Birdsfoot trefoil miss

By Bill Kleiman

Nachusa Grasslands has a 20-acre prairie planting, number 91, that is coming along nicely with a thick cover of native plant diversity. But it also has about 100 birdsfoot trefoil, Lotus corniculatus, small patches of plants scattered throughout.

I used the little tractor above with its 50 gallon tank to drive transects back and forth across the planting to find the trefoil. I did not use the boomless tip but rather a hand nozzle where I can spray almost as exactly as a backpack sprayer can. The tractor is nice for this purpose because it is nimble, you sit higher than in a UTV, and it is easy to go slow and look.

JD9 spray gun

Why would I use a tractor instead of going on foot? I had about two hours to spare, the unit had not been burned so it was harder to walk through. The crew was busy with trefoil on another unit. So I loaded with 1 ounce per gallon Milestone (this is less than one percent and more than half percent) and non-ionic surfactant and drove slowly along.

My error, the miss, is that I should have done this work a week earlier because now about half the trefoil looked as above with seed pods forming. Those brown ones are full of seed mature enough to seed the ground. From experience, trefoil seeds last for a decade or two in the soil. This cohort of seeds will germinate not all at once, but they will emerge at various times in the summer and for many future summers. These are good traits for a plant picked to deal with heavy grazing.

Let us not dwell on why the Federal government is breeding this weed to be even more aggressive while also funding natural areas work to control it.

The trefoil got in there because a nearby degraded remnant has patches of trefoil. Likely deer and rabbits deposit seed in the planting.

I could not let the seed go. A few days later I went out three mornings in a row to re-locate the patches I sprayed (easy to do as I just followed the tractor tracks with my UTV). I tried clipping the plants with a scissors and I tried using a scythe to cut the entire plant, but I ended up concluding (with my daughter’s help) that simply tearing at the trefoil by hand worked fastest. I filled up 28 barrels with trefoil and added it to weed burn pile.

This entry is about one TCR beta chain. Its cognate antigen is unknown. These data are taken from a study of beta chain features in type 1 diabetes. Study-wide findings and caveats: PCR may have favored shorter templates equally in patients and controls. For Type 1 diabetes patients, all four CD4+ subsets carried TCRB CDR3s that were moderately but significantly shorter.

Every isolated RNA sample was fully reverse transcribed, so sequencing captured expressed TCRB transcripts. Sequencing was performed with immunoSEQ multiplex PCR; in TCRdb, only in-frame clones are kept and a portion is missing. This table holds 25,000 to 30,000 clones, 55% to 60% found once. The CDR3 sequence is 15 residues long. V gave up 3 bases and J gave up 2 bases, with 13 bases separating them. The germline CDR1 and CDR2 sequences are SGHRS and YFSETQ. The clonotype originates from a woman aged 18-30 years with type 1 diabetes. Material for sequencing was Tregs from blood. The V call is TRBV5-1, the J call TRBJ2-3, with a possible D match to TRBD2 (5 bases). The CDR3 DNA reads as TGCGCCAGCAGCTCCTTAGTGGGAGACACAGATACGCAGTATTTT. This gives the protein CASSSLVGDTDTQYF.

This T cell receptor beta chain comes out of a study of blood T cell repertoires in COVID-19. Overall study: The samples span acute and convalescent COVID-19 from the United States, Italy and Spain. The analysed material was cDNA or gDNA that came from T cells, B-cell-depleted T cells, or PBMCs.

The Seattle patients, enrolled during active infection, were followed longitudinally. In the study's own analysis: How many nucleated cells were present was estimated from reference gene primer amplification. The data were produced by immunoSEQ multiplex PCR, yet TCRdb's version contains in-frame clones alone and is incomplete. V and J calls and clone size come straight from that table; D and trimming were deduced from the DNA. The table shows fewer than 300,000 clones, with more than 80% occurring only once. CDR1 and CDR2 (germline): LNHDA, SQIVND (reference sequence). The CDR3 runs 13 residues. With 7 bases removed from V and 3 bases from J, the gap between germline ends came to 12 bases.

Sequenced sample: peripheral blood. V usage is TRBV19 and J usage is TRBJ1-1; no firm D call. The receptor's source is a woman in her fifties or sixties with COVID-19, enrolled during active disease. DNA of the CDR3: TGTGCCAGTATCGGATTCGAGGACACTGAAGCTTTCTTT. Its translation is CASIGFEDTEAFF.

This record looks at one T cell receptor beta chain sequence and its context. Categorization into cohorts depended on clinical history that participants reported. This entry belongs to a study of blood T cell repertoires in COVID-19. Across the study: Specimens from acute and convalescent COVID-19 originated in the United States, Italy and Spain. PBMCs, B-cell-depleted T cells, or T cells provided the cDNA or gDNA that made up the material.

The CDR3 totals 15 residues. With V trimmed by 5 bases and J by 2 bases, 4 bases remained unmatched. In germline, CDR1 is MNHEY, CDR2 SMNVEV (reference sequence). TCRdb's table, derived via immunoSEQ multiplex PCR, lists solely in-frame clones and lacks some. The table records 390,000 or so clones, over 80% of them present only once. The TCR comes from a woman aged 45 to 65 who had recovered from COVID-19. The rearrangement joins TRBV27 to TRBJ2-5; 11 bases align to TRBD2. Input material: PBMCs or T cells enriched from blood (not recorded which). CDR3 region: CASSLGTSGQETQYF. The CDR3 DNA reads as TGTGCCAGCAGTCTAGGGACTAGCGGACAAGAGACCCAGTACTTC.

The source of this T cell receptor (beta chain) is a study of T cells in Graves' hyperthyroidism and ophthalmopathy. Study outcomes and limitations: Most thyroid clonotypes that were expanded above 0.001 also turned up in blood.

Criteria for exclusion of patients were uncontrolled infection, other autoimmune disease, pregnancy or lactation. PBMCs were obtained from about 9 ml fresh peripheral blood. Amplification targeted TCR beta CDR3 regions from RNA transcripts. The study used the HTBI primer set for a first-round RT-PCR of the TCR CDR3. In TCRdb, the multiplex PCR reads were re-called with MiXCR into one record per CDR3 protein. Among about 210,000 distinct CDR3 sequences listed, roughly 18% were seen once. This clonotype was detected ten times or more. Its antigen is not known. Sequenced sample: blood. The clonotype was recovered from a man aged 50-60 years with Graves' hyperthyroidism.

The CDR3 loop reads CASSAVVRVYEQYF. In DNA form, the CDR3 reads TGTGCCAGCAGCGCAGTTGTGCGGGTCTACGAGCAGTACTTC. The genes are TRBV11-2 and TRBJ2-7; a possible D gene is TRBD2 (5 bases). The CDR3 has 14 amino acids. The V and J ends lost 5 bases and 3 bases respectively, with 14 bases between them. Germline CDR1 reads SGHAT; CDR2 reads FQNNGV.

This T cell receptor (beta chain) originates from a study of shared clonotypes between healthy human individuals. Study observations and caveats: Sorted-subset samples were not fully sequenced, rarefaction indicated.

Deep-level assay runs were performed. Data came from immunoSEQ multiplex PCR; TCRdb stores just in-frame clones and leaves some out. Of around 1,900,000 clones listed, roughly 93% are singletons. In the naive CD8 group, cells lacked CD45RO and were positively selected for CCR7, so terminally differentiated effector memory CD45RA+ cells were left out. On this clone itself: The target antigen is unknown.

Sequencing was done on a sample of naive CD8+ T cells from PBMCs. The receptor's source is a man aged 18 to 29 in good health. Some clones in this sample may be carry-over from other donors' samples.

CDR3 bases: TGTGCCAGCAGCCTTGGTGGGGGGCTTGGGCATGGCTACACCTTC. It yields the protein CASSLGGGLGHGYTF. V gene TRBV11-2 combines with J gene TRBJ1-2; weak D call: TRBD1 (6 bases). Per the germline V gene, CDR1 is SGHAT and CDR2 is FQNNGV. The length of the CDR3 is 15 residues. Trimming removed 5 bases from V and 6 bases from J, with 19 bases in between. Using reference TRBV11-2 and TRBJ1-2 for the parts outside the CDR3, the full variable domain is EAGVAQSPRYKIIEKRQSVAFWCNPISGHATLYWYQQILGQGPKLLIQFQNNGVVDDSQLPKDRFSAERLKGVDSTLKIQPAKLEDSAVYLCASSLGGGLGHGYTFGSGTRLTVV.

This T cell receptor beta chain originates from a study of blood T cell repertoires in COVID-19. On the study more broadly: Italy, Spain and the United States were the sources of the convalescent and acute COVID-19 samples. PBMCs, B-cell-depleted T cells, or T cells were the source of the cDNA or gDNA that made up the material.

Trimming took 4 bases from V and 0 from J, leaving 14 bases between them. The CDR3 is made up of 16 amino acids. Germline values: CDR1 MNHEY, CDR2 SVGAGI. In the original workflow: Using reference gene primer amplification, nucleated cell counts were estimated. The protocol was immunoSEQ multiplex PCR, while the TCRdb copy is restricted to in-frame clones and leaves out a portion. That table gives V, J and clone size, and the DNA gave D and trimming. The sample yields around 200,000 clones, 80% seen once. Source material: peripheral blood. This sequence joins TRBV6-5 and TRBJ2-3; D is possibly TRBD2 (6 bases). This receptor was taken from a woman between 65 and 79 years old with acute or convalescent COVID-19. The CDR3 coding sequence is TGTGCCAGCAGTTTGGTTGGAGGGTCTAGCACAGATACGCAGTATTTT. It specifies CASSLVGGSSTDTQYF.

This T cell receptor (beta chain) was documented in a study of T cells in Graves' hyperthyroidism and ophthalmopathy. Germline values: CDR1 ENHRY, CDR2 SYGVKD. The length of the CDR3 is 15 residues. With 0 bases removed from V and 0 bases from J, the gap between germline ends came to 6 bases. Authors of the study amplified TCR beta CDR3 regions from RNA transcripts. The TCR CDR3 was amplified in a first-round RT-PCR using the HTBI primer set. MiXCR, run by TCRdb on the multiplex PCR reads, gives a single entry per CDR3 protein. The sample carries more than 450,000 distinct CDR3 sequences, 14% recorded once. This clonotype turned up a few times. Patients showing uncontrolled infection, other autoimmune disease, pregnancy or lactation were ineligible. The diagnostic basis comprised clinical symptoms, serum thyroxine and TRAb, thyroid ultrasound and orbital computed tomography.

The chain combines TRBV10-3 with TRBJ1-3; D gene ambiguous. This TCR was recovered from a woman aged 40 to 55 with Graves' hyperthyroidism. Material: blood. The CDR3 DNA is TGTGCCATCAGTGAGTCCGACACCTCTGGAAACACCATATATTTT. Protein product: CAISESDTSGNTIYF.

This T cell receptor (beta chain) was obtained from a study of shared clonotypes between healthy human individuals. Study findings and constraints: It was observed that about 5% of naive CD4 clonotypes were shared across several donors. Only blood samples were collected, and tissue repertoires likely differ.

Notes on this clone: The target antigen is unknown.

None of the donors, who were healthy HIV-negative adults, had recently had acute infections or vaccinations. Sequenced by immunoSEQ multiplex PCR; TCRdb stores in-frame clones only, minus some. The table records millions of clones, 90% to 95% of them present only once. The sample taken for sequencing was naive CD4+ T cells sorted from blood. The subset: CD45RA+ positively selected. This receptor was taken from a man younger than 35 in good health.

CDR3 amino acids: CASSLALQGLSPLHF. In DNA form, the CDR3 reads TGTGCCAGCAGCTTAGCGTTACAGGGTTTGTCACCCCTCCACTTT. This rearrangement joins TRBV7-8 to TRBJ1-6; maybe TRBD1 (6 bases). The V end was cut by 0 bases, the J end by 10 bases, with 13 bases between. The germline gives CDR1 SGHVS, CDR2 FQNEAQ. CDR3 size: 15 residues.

I also sprayed a bit of basal bark herbicide where the plants emerge for good measure. I covered this topic here:

This is one huge trefoil plant
I cut the one trefoil with the little saw and treated the “stump” with basal bark herbicide
After photo with the one trefoil removed.

Lesson learned: Don’t be late. Have a method to remind you where weeds are located. We use Field Maps (formerly Collector). Have a calendar warning. Don’t plant prairie into soils with weed issues. Don’t let legume weeds go to seed. If you create nice prairie plantings you won’t mind defending them from invasive weeds.

About Grassland Restoration Network blog

Bill Kleiman publishes this blog. Bill's daytime job is manager of Nachusa Grasslands. We are looking for guest authors on various topics of grassland habitat restoration. Contact me with your ideas or drafts.
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4 Responses to Birdsfoot trefoil miss

  1. plweil says:

    I’ve been battling Trefoil on a smaller prairie and other parts of our property for at least ten years. I’ve managed to clear it out in some sections, but it persists in others. I’ve used a variety of methods. I hand-treat as many as possible (with Transline/Stinger on sponge-loaded tongs or using a hand sprayer) that emerge after spring burns. This gets much more challenging as vegetation fills in and the remaining plants get larger. I have also used Garlon on the stems near the root if I can get to it (the late-Tom Brock described this method a few years ago). And sometimes you just have to pull them. In the fall, it can get a little easier to get at the plants as other vegetation dies back. In non-prairie areas, I’ve sprayed with Stinger every few weeks, but new plants keep popping up through the summer, and they’re always back in the spring. I’ve always thought that Trefoil spreads primarily through rhizomes rather than seeds, but I really don’t know whether this is true. But it sure keeps me busy!

  2. Thank you, Bill. I always enjoy learning from your experiments and experience.
    I have a question; if you are using Milestone at 1% v/v (38 mL per gallon), at a maximum label rate of 14 oz/acre per partial area coverage, 1% would only be an application rate of 11 gallons spray per acre. Did you perhaps mean 0.1% Milestone? I’ve been using Milestone for a long time, usually at 2 to 8 mL per gallon (0.053% – 0.21%), for spot spraying, with good results.

    Also, is MSO the best ajuvant to use on this herbicide? I didn’t see MSO listed in the label and I thought that an NIS adjuvant was most recommended.

    Thank you again, Bill

    • Nathan, Thanks for commenting. I used non-ionic surfactant. I wrote MSO by error. Thanks for the catch. I was just re-reading the Milestone label and puzzling what rate a spot spray should be. The last several years I was using one ounce per gallon, not 1% (which is 1.25 ounces per gallon). Lately I made a 1% solution because I remembered it wrong. 1/2% equals 0.63 ounces per gallon. 1% equals 1.25 ounces per gallon. I called colleague Bryon Walters who got a recommendation from another colleague of 1/2% solution Milestone. It is hard to figure out the conversion of the label rates for use in a boom sprayer to a backpack spot spraying. Less saves money if it works.

  3. Nathan Robertson says:

    Bill, thank you for for clarifying this information.

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